The camera assembly 42 and the associated image processing circuit 43 and wi-fi transmitting circuit 45 are controlled by an on/off power switch 48 accessible from the left side 49 of the housing 24 (FIGS. 1, 2, 10). Switch 48 is spaced apart from a "power on" indicator LED 50. Circuitry 45 comprises a wi-fi transmitter board 54 which includes a USB charging module 56 (FIG. 10). A lithium battery 57 is disposed within the frontal, upward volume of the housing 24. A USB charging port 58 (i.e., FIGS. 5, 10) is positioned at the top of the housing 24 for convenient access.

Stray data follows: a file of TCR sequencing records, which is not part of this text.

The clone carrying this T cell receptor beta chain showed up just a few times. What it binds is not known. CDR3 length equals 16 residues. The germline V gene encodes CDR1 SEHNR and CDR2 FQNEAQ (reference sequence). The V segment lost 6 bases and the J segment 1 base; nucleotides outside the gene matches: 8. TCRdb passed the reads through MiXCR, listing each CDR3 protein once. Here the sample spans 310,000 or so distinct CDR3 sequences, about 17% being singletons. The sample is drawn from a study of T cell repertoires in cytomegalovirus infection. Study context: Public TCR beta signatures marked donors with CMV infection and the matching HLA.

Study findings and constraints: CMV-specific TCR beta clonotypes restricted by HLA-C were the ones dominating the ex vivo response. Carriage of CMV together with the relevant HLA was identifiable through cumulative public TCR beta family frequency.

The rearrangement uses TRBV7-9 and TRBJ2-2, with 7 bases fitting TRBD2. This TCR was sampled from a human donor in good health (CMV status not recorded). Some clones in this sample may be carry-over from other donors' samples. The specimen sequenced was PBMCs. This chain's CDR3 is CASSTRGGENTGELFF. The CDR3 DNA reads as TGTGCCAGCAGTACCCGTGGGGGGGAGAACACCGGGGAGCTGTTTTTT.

The camera assembly 42 (i.e., FIGS. 6 and 10) captures images transmitted by the mirror beam splitter 40 and electronically decodes them in the associated image processing circuitry 43 (FIG. 6). The camera assembly 42 comprises a camera module 60 projecting downwardly from the camera circuitry board 64, which is interiorly mounted atop a displaceable camera carriage 66 of generally cubicle proportions. One side of the camera carriage 66 includes an elongated gear rack 69 that is controlled by a gear thumb wheel 70 that is accessible externally of the housing 24 (i.e., FIGS. 1, 2). Thumb wheel 70 is coaxial with a reduced diameter pinion gear 71 (FIG. 1)) that meshes with the rack 69 and provides reduction gearing. As the wheel 70 is adjustably rotated, the gear 71 driven by wheel 70 displaces the rack 69 and the camera carriage to which it is attached. The thumb wheel 70 thus displaces the camera module 60 vertically upwardly and/or downwardly (as viewed in FIG. 10) within housing 24 to focus the captured image. After processing in the camera module circuitry 43, the image is transmitted to the wi-fi circuitry for wireless relaying to a remote cell phone or receiver for viewing and/or capturing and/or recording. Preferably a smart phone that receives the wi-fi signal will employ a software "app" referenced in FIG. 11.